Posted in Broadway Musicals


Carousel_web2.ashxI think Rodgers and Hammerstein’s “Carousel” has always required an extra leap of faith on the part of its audience. Half melodrama, half homespun philosophy with more than a dash of fantasy, it’s become somewhat difficult to take given today’s attitudes toward bullies and men who hit their wives. But because of its musical score it has something of a mythical status in the Rodgers and Hammerstein canon. At its best, during the Bench Scene which includes “If I Loved You,” we’re watching an extraordinary milestone in musical theater.

The New York Philharmonic recently gave “Carousel” the all-star treatment, and the results were aired on PBS this past Friday (the performance will be accessible on the station’s website until May 3). I lasted until Kelli O’Hara, as the luckless Julie Jordan, began “What’s the Use of Wond’rin’,” at which point I had to bail. My credulity had reached the breaking point, with both the story and the production, and my remote became a lifesaver.

What went wrong?

I’m not sold on staged or semi-staged versions of musicals presented with a full symphony orchestra. I think it’s an awkward format at best; at worst, it can be a bloated mess. Broadway musicals were written with pit bands in mind; given the theaters’ cramped quarters, 24 players, give or take, was a big orchestra back in the day. So I wasn’t surprised that the New York Philharmonic sounded sluggish and ungainly reading the Rodgers and Hammerstein score. Matters weren’t helped by the slow tempos of conductor Rob Fisher—I half expected Kelli O’Hara and Nathan Gunn to turn blue during “If I Loved You.”

Casting was also a problem. I love Kelli O’Hara and thought she was a terrific Nellie Forbush, but something was off in her performance as Julie Jordan. At this point in her career, she’s past playing a role like that. I’m not fond of the character (frankly I think she’s a doormat), but in all honesty, it would take a young actress projecting total innocence and naiveté to get me to believe in her. And I don’t think Ms. O’Hara was helped by Nathan Gunn’s Billy Bigelow. Gunn is an operatic baritone, one of the first singers to catch the “barihunk” label. On the opera stage he’s decent, but he’s not capable of delivering “Soliloquy” the way it should be done—in character as Billy Bigelow. What we got instead was Nathan Gunn singing the showstopper.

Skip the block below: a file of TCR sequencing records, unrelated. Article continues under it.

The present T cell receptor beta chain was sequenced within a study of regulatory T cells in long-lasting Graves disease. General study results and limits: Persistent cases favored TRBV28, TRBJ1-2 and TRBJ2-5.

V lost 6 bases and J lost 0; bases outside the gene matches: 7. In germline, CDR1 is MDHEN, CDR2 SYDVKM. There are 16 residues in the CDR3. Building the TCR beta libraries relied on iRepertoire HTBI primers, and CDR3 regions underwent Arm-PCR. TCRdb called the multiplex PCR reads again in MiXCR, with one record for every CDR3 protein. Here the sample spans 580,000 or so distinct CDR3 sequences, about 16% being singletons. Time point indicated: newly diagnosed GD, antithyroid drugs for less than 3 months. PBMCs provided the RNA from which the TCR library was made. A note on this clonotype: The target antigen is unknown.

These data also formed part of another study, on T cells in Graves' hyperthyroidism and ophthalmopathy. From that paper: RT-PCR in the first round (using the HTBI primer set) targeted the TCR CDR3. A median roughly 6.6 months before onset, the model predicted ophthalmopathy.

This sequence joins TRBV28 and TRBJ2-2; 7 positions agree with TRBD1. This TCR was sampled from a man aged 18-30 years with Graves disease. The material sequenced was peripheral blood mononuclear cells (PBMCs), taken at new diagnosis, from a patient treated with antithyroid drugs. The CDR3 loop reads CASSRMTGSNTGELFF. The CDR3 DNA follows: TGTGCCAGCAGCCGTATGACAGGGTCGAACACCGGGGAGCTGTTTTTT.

This raises an issue of constant debate—do you prefer a performer with less voice but better acting chops in a musical? Sometimes I do. Obviously it depends on one’s own taste, but I dare anyone to listen to the “Cabaret” recording featuring Natasha Richardson and tell me that isn’t Sally Bowles to the life (my jaw hit the floor when  I first heard it). Her voice is at best passable—she can carry a tune— but she reads the lyrics in character. Of course Sally isn’t Billy Bigelow (the film version of “Cabaret” always begs the question that if Sally sounds like Liza Minnelli, why is she working in a dive like the Kit Kat Klub?), but try listening to the recording of the 1994 revival of “Carousel.” This featured a young Michael Hayden as Billy (not to mention Audra McDonald as Carrie), and while he was no John Raitt or Nathan Gunn, he brought so much to the table: Billy’s wonderment at being a father, his pride in Bill, his total anguish at not being able to provide for a daughter. He acts the role and the singing follows, rather than the reverse, and the result is an eye opener.

Even with these misgivings, “Carousel” is worth watching. Jessie Mueller is an excellent Carrie Pipperidge, and Jason Danieley (Mr. Snow), Shuler Hensley (Jigger) and Stephanie Blythe (Nettie Fowler) all do a great job. And even if you’re like me, who’d rather spend time with Curley and Laurie in “Oklahoma!” or Emile and Nellie in “South Pacific,” hearing the music of “Carousel” remains something special.

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